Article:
Compact Discoveries®
a series of one-hour radio programs produced, written, hosted, and edited
by Fred Flaxman

©2012 by Fred Flaxman

Program 204
"The Music of James Cohn"

MUSIC: Cohn: opening of “Parade” from Miniatures for Orchestra performed by the Slovak Radio Symphony Orchestra conducted by Kirk Trevor [MSR Classics MS 1435, Track 13] [under the following]

Hello and welcome to another hour of Compact Discoveries. I’m your guide, Fred Flaxman. I’m, going to devote the next 60 minutes entirely to the delightful, tuneful, music of the American composer, James Cohn.

MUSIC:
fades out

In program number 168, which I called “Modern Melodies,” I included two compositions by James Cohn: his Piano Concerto and his Variations on “Muskrat Ramble.” I’m not going to repeat those pieces here, so if you like the music you hear in this hour as much as I do, and you missed program number 168, just go to compactdiscoveries.com and stream that episode on demand.

James Cohn was born in 1928 in Newark, New Jersey. He majored in composition at the Julliard School in New York City. He has written solo, chamber, choral, and orchestral music, including string quartets, piano sonatas, and eight symphonies. Several of his works have won awards, including a Queen Elisabeth of Belgium Prize for his Symphony No. 4, and an Ohio University Opera Award for his opera, The Fall of the City. One of his compositions has been selected for performance at the Nobel Prize Awards Ceremony in Stockholm.

Cohn has received more commissions than I have time to tell you about, including works for television and movies. There have been performances of his music all over the world, and several recordings. I have culled through six of them on compact discs to pick the selections you are about to hear.

Let’s start with A Grecian Festival, written in 2007 for the Laurel Ensemble, a quintet of women in California who requested a new piece to honor their namesake, the nympth “Daphne” from Greek mythology.

All of the melodies in this piece (except for one called “The Frogs”) are authentic Greek tunes. The oldest dates back to ancient Greece and was discovered inscribed on a column near Tralles. “The Frogs” is Cohn’s tribute to both Aristophanes and Beethoven. It includes snatches of the baritone solo from the opening of Beethoven’s “Ode to Joy” from his Ninth Symphony.

There are five movements, starting with “Message Found on a Grecian Column.” I’ll tell you the other four movement titles as we come to them. The performance is by the Laurel Ensemble on an MSR Classics compact disc.

MUSIC:
Cohn: “Message Found on a Grecian Column” from A Grecian Festival performed by the Laurel Ensemble. [MSR Classics MS 1285, Track 1]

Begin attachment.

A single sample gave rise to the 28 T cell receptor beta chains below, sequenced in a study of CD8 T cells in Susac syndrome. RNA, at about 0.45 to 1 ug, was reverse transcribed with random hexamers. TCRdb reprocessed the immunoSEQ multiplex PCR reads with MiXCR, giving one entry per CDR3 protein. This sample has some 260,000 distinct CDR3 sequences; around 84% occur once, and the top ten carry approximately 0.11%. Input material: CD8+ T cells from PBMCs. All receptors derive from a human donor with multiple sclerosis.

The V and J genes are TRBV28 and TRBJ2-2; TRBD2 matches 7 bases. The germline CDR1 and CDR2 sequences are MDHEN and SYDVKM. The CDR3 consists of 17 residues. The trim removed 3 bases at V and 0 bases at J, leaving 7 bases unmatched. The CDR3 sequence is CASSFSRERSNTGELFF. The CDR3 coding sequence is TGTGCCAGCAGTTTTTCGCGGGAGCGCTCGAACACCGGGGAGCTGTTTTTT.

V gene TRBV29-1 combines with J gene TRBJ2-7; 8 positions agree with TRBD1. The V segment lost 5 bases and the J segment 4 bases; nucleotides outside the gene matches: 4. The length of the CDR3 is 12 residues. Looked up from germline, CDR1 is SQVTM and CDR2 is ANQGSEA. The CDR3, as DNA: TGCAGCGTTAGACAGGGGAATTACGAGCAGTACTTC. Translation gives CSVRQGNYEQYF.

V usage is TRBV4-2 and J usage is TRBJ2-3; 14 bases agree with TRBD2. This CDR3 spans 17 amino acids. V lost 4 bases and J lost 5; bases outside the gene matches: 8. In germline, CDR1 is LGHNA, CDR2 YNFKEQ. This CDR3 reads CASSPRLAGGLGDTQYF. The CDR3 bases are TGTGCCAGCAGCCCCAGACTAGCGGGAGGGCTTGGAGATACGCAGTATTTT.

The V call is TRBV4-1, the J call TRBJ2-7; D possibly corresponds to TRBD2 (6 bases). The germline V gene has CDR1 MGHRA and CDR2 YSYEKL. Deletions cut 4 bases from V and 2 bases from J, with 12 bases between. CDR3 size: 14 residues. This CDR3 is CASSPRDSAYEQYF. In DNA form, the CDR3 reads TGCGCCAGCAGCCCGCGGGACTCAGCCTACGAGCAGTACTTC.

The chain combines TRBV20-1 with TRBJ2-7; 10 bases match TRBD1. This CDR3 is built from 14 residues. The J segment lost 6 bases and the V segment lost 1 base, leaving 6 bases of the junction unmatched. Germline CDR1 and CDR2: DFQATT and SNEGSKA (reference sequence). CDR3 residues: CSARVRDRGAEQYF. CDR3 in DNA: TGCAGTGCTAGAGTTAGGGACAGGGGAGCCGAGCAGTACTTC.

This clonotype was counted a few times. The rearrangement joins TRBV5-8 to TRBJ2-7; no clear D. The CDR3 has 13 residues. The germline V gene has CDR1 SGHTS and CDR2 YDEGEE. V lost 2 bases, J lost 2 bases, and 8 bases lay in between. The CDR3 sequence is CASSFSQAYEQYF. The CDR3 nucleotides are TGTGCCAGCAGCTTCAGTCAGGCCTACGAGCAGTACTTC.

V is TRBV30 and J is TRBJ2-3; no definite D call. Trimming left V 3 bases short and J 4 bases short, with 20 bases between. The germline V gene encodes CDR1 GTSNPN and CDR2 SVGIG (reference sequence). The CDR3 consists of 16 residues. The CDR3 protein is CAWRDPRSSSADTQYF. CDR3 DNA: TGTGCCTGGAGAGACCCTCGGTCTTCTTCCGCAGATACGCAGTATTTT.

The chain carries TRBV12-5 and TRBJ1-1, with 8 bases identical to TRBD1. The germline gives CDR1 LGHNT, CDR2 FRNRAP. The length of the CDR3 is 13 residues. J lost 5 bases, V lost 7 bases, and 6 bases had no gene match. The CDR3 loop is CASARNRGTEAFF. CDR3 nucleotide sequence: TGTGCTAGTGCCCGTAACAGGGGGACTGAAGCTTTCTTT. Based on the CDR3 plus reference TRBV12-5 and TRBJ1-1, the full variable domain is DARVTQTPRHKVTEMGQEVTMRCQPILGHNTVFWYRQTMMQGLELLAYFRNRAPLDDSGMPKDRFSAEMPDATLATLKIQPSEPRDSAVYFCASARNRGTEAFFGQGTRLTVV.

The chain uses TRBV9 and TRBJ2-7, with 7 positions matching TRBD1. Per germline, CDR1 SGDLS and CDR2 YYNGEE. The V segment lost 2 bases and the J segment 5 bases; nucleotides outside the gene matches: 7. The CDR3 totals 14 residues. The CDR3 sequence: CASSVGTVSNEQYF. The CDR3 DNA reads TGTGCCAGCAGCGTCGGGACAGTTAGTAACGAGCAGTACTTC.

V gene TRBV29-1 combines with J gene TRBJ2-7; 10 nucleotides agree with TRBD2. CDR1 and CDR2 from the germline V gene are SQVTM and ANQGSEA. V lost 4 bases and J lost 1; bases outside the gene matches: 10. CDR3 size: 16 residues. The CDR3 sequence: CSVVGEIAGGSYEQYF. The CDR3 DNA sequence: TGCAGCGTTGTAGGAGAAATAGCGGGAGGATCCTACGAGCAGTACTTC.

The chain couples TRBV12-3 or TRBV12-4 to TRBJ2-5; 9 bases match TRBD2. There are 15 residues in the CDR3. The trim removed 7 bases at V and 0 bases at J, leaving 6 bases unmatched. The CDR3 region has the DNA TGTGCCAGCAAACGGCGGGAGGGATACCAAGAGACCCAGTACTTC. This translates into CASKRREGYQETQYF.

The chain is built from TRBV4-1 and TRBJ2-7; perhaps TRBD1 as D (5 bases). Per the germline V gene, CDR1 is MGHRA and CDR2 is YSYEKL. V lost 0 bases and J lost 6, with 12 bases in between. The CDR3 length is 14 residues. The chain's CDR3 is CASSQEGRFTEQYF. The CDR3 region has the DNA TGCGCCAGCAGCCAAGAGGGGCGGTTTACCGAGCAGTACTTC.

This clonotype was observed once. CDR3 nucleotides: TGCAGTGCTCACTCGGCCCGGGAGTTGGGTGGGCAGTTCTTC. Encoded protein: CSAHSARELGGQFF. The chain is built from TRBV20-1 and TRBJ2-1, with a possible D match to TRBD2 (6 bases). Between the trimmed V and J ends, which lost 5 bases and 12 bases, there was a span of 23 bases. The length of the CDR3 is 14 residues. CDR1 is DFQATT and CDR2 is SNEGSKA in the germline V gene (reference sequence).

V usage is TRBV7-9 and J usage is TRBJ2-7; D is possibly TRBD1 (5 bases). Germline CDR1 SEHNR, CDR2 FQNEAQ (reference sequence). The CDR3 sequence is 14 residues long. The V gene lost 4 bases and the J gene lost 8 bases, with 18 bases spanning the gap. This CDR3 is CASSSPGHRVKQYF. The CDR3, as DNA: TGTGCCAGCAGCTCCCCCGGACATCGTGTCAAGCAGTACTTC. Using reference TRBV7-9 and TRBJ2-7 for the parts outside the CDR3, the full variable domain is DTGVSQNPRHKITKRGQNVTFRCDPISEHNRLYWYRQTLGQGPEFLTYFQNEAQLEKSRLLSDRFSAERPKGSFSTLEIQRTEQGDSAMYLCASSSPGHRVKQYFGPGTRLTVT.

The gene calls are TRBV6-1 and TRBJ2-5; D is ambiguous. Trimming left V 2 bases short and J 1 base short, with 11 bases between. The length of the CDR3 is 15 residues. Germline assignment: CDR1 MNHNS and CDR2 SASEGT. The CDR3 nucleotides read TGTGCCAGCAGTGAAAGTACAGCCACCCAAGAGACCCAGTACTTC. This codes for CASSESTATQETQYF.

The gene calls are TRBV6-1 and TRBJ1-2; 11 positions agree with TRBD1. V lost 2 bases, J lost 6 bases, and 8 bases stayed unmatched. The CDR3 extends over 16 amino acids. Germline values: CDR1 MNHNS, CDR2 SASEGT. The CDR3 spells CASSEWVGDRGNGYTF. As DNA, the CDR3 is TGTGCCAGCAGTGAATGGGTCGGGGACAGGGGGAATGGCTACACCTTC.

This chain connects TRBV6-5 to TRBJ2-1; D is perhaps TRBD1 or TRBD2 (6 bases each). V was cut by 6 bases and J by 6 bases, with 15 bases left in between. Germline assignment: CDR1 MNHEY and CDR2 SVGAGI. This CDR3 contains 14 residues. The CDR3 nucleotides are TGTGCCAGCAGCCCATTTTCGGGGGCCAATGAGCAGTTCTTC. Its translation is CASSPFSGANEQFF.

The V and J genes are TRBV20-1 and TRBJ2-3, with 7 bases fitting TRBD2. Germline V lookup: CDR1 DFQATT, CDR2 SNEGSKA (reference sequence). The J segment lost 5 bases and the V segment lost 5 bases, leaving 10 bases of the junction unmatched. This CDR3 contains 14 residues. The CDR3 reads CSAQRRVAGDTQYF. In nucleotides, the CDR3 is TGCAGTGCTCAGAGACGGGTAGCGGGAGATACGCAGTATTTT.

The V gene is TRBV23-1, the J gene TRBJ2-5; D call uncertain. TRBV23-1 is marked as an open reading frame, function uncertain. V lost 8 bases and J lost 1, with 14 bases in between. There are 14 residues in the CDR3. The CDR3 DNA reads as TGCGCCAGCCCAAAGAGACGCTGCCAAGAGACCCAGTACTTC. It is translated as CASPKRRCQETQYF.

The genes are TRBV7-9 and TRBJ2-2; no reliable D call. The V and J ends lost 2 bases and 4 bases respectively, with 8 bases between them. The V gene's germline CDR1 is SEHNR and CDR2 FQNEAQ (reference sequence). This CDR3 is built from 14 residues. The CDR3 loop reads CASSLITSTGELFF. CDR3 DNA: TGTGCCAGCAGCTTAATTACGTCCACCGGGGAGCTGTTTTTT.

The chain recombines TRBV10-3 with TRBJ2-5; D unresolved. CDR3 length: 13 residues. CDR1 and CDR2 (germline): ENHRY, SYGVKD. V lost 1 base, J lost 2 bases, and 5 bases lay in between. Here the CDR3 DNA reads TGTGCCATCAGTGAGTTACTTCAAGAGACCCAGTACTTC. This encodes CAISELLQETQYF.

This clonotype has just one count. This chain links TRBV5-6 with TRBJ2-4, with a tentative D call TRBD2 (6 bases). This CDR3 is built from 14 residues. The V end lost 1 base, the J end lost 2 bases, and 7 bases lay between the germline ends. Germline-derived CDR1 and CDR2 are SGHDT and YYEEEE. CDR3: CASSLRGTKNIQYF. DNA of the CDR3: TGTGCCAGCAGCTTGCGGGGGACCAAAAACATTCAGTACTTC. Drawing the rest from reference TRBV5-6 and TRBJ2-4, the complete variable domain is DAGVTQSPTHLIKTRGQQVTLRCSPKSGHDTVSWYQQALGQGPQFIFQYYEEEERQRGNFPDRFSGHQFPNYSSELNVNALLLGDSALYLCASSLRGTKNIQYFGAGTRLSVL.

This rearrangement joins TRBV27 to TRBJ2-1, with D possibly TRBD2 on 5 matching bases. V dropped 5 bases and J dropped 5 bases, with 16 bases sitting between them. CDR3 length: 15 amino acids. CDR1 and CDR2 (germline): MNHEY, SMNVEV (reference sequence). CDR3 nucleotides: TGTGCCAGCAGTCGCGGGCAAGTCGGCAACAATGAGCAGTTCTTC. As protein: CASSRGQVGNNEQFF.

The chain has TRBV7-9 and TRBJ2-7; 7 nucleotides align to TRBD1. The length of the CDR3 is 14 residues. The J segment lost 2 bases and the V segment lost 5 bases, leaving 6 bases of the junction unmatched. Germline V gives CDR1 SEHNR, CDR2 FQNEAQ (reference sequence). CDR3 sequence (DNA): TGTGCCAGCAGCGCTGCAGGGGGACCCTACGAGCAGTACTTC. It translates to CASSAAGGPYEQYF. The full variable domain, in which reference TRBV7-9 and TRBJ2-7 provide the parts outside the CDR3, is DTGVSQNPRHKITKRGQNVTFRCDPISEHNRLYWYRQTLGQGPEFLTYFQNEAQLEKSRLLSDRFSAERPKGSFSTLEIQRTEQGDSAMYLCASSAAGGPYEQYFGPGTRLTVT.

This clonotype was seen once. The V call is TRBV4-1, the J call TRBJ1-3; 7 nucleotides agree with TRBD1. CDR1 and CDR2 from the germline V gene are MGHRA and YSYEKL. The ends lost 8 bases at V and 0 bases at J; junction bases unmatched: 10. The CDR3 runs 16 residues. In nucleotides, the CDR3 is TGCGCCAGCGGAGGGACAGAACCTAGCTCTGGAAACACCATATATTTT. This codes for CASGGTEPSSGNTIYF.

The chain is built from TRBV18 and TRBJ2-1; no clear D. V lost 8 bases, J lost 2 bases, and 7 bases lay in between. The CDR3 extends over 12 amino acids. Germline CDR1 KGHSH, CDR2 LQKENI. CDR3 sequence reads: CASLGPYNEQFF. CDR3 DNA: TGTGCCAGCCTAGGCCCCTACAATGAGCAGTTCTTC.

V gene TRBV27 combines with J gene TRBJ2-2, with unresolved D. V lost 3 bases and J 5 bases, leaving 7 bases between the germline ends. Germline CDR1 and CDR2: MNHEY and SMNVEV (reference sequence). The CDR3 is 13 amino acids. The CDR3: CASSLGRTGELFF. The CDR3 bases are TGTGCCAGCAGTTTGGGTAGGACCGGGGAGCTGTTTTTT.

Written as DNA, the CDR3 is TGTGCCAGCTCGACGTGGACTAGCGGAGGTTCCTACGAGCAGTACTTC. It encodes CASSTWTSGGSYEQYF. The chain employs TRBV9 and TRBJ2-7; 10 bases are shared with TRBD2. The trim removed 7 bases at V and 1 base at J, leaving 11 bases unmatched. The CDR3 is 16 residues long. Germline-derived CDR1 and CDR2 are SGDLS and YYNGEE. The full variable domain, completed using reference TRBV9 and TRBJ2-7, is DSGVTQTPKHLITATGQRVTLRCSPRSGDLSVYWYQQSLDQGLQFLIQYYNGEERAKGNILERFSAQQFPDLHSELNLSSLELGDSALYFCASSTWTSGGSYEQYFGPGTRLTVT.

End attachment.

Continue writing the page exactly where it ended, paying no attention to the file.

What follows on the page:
[3:06]

Second Movement: “Concerning Love.”

MUSIC:
Cohn: “Concerning Love” from A Grecian Festival performed by the Laurel Ensemble. [MSR Classics MS 1285, Track 2]
[3:16]

Third Movement: “Concerning Wine.”

MUSIC:
Cohn: “Concerning Wine” from A Grecian Festival performed by the Laurel Ensemble. [MSR Classics MS 1285, Track 3]
[2:10]

Fourth Movement: “Beethoven Visits the Swamp.”

MUSIC:
Cohn: “Beethoven Visits the Swamp” from A Grecian Festival performed by the Laurel Ensemble. [MSR Classics MS 1285, Track 4]
[3:03]

Fifth and final Movement: “Dapthne’s Flight and Metamorphosis.”

MUSIC:
Cohn: “Daphne’s Flight and Metamorphosis” from A Grecian Festival performed by the Laurel Ensemble. [MSR Classics MS 1285, Track 5]
[3:40]

James Cohn’s A Grecian Festival, performed by the Laurel Festival from an MSR Classics compact disc.

You are listening to an hour of the music of James Cohn on Compact Discoveries. I’m your guide, Fred Flaxman.

James Cohn’s Miniatures for Orchestra were originally written for piano in 1954. They were orchestrated in 1975. There are nine of them, starting with “Sunrise.” I’ll give you the other movement titles as we go along. In this MSR Classics recording the Slovak Radio Symphony Orchestra is under the baton of Kirk Trevor.

MUSIC:
Cohn: “Sunrise” from Miniatures for Orchestra performed by the Slovak Radio Symphony Orchestra conducted by Kirk Trevor. [MSR Classics MS 1435, Track 5]
[1:42]

“Boogie.”

MUSIC:
Cohn: “Boogie” from Miniatures for Orchestra performed by the Slovak Radio Symphony Orchestra conducted by Kirk Trevor. [MSR Classics MS 1435, Track 6]
[2:09]

“Freilach.”

MUSIC:
Cohn: “Freilach” from Miniatures for Orchestra performed by the Slovak Radio Symphony Orchestra conducted by Kirk Trevor. [MSR Classics MS 1435, Track 7]
[0:47]

“Drag.”

MUSIC:
Cohn: “Drag” from Miniatures for Orchestra performed by the Slovak Radio Symphony Orchestra conducted by Kirk Trevor. [MSR Classics MS 1435, Track 8]
[2:25]

“Legend.”

MUSIC:
Cohn: “Legend” from Miniatures for Orchestra performed by the Slovak Radio Symphony Orchestra conducted by Kirk Trevor. [MSR Classics MS 1435, Track 9]
[1:29]

“Lullaby.”

MUSIC:
Cohn: “Lullaby” from Miniatures for Orchestra performed by the Slovak Radio Symphony Orchestra conducted by Kirk Trevor. [MSR Classics MS 1435, Track 10]
[1:57]

“Parade.”

MUSIC:
Cohn: “Parade” from Miniatures for Orchestra performed by the Slovak Radio Symphony Orchestra conducted by Kirk Trevor. [MSR Classics MS 1435, Track 11]
[1:35]

“Mazurka.”

MUSIC:
Cohn: “Mazurka” from Miniatures for Orchestra performed by the Slovak Radio Symphony Orchestra conducted by Kirk Trevor. [MSR Classics MS 1435, Track 12]